“Our goal at Marian is to build a flagship program of excellence in at-risk education for children who deserve equal opportunity of attainment. A ‘school’ is supposed to prepare kids for success – not just in school, but also in life.  ARAE is a program not only for mainstream teachers. We actively seek and are open to all of those working in educational settings with at-risk kids – whether in public schools, incarcerated youth educational programs, youth workers, home-based social worker educators, church educators, counselors, and private enterprises.”

920.923.7143
adallmannjones@marianuniversity.edu

Dr. Gladys Arome
Assistant Professor
920.923.7325
gaarome23@marianuniversity.edu

Laura Lindberg
ljlindberg37@marianuniversity.edu

Debra Lins
Adjunct Faculty
920.923.8726
dalins51@marianuniversity.edu

John “Eric” Williamson
Adjunct Faculty
920.923.8726
jewilliamson49@marianuniversity.edu

Sr. Cyndi Nienhaus
Assistant Professor
920.923.6712
canienhaus06@marianuniversity.edu

Apply Now

 

If you have any questions or concerns during this process, please contact:

Adult & Online Studies
45 South National Ave.
Fond du Lac, WI 54935

920.923.8726 or 1-800-2-MARIAN ext. 8726
adult_online@marianuniversity.edu

 

For each of the ten courses in the program there are a minimum of two competencies. As students progress through the courses, competency projects and grading rubrics are added to their capstone portfolio.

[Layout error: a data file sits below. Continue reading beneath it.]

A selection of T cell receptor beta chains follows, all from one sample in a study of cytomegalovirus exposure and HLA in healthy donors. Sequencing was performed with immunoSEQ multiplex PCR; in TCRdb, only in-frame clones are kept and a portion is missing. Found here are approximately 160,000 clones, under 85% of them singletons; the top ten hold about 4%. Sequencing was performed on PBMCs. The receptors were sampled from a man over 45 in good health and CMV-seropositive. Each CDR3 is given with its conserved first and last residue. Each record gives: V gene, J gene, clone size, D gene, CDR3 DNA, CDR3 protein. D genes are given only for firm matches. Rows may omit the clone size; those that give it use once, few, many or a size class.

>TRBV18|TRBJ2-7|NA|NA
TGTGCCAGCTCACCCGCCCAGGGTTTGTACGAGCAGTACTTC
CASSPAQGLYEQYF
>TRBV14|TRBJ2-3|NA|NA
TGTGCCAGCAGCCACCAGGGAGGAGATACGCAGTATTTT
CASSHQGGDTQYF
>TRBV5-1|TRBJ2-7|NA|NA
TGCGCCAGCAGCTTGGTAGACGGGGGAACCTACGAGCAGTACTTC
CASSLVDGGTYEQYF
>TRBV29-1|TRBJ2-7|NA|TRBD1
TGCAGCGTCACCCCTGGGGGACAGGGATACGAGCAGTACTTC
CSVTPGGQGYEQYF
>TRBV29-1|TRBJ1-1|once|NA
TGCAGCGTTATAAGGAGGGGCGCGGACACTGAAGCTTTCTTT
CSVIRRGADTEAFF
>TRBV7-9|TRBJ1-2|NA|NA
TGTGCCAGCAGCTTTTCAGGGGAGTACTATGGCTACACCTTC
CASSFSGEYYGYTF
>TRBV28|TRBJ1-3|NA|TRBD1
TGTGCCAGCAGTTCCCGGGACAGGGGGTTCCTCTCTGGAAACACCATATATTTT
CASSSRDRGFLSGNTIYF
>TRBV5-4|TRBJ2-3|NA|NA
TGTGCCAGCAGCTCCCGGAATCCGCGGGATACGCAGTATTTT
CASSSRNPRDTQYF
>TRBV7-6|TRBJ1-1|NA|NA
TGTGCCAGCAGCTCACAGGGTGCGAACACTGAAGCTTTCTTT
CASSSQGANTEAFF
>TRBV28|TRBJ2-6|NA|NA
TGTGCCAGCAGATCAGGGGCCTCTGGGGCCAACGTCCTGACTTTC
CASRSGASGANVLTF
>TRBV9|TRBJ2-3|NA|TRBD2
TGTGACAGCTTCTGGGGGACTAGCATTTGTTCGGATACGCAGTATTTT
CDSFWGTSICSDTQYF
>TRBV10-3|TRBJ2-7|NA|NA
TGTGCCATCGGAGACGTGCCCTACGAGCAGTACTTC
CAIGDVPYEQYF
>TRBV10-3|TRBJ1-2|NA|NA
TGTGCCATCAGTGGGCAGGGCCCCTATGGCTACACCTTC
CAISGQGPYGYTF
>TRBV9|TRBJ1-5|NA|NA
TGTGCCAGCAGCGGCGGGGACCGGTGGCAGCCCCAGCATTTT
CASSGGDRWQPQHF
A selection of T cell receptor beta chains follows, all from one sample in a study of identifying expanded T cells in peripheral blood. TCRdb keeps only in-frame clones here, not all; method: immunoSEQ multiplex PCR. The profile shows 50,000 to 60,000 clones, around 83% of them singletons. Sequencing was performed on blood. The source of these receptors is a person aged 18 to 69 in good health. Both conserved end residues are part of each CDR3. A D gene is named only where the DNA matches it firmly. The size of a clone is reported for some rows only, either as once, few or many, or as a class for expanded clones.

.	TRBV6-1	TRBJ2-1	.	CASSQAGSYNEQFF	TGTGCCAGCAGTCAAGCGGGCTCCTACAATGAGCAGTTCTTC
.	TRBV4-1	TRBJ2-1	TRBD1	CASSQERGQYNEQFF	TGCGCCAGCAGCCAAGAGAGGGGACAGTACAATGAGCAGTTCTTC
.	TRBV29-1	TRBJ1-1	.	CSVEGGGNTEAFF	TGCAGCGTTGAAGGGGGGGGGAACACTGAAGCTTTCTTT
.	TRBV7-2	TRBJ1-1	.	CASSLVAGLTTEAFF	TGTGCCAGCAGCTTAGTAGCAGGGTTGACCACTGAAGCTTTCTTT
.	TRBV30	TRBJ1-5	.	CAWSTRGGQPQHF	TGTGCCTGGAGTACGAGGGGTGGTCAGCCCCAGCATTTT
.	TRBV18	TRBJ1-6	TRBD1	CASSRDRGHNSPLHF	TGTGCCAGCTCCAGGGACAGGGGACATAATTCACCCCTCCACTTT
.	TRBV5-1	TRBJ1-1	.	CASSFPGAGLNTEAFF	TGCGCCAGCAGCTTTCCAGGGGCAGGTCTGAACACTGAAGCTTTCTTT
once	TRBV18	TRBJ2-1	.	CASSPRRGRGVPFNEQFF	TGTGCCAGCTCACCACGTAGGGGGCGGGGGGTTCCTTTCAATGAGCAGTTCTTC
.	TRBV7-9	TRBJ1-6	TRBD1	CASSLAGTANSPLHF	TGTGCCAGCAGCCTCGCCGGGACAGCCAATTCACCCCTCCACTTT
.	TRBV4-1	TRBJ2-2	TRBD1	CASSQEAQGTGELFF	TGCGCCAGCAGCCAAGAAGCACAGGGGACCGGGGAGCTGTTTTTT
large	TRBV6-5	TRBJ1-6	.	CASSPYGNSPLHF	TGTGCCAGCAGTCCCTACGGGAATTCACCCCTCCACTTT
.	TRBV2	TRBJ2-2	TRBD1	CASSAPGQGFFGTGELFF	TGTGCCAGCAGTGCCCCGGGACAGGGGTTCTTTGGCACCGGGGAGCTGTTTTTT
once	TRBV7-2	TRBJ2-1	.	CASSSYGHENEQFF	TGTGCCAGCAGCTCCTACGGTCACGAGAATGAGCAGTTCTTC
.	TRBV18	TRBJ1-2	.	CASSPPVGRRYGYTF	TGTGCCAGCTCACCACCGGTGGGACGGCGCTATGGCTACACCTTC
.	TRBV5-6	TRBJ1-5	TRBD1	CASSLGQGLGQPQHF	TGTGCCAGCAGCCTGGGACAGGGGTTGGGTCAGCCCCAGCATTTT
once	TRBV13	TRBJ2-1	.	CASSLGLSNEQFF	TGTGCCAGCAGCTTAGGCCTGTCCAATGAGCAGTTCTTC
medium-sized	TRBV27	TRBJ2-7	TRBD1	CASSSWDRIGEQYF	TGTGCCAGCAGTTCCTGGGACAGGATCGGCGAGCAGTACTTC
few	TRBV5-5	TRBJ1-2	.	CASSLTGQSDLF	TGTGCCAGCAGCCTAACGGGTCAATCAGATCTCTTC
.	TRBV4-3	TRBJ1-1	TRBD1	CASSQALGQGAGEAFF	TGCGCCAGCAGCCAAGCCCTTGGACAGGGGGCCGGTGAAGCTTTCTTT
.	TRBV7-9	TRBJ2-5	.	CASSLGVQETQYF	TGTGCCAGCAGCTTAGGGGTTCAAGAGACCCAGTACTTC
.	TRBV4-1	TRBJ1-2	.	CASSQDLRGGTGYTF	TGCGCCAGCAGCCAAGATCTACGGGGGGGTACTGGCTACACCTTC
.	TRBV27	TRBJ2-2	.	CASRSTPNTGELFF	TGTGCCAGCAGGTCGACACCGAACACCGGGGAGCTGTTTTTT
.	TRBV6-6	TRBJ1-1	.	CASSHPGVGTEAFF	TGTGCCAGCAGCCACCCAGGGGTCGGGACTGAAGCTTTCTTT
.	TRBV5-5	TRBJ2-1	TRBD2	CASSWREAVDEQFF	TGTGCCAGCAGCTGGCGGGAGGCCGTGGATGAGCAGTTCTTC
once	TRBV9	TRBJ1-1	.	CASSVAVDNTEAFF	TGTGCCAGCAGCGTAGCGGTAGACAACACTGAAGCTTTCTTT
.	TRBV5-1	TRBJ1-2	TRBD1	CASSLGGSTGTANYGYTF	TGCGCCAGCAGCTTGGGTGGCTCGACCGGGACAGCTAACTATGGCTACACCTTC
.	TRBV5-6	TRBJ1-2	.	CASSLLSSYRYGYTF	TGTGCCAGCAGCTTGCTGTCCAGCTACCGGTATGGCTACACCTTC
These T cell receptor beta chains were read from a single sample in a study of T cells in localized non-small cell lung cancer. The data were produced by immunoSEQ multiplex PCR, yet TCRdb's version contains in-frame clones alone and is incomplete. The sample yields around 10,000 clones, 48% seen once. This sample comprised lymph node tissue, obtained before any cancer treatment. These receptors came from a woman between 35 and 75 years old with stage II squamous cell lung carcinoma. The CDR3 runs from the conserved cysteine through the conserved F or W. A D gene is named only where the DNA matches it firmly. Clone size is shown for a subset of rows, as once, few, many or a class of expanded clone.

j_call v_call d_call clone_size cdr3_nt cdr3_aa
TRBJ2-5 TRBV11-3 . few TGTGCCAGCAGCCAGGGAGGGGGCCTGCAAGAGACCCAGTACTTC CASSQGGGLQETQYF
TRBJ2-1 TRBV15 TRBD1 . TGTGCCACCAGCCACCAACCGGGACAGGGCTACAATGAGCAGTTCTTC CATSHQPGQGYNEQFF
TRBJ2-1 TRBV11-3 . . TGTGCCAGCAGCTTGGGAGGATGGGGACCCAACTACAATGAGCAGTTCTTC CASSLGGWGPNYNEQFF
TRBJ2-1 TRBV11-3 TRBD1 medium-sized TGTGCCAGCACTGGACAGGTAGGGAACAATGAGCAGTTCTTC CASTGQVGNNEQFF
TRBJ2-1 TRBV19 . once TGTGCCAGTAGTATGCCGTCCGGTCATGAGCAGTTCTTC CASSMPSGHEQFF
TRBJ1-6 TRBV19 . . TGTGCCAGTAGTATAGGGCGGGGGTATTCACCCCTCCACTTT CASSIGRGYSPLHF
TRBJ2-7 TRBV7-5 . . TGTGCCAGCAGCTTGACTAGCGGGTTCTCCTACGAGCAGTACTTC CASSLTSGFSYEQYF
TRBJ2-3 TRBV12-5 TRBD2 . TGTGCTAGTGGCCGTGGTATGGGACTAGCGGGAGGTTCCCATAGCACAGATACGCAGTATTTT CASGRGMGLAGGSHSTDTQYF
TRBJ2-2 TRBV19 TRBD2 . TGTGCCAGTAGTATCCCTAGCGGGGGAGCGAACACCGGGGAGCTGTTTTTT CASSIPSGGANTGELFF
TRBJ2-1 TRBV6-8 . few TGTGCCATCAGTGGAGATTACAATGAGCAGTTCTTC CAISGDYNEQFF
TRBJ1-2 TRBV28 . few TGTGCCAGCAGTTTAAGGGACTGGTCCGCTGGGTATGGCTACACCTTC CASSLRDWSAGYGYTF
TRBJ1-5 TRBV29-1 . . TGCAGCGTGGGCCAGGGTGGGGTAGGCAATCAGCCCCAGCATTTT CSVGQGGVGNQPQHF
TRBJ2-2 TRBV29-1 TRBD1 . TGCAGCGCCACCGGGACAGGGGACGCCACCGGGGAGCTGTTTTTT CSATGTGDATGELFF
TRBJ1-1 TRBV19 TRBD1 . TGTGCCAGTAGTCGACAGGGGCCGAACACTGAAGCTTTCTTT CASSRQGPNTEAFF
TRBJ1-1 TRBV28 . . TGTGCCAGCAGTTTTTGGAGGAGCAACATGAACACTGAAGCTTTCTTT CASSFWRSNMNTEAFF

Completing the capstone portfolio requires a Reflective Paper. This concluding project is a monograph for each course answering the question: “How am I different as a professional educator upon completing this program?”

Key elements of the Capstone Portfolio:

  • Produces a cumulative summary and reflective insight on growth as an educator
  • Course competency projects are added to the project portfolio.
  • Submission of the Reflective Paper summarizes the student’s experience and growth throughout the program.
  • Once a Capstone Portfolio is authenticated by the director of the program, the student is recommended for graduation.

The National At-Risk Education Network (NAREN) association was founded by Marian program chair, Dr. Anthony (Tony) Dallmann-Jones on January 1, 2001.

NAREN is a private, non-sectarian, non-profit educational agency dedicated to both promoting the success of at-risk youth in our schools and supporting the professionals who work on their behalf.

The primary goal is to support educational stakeholders in helping at-risk children and youth develop their natural abilities and soar toward their highest dreams.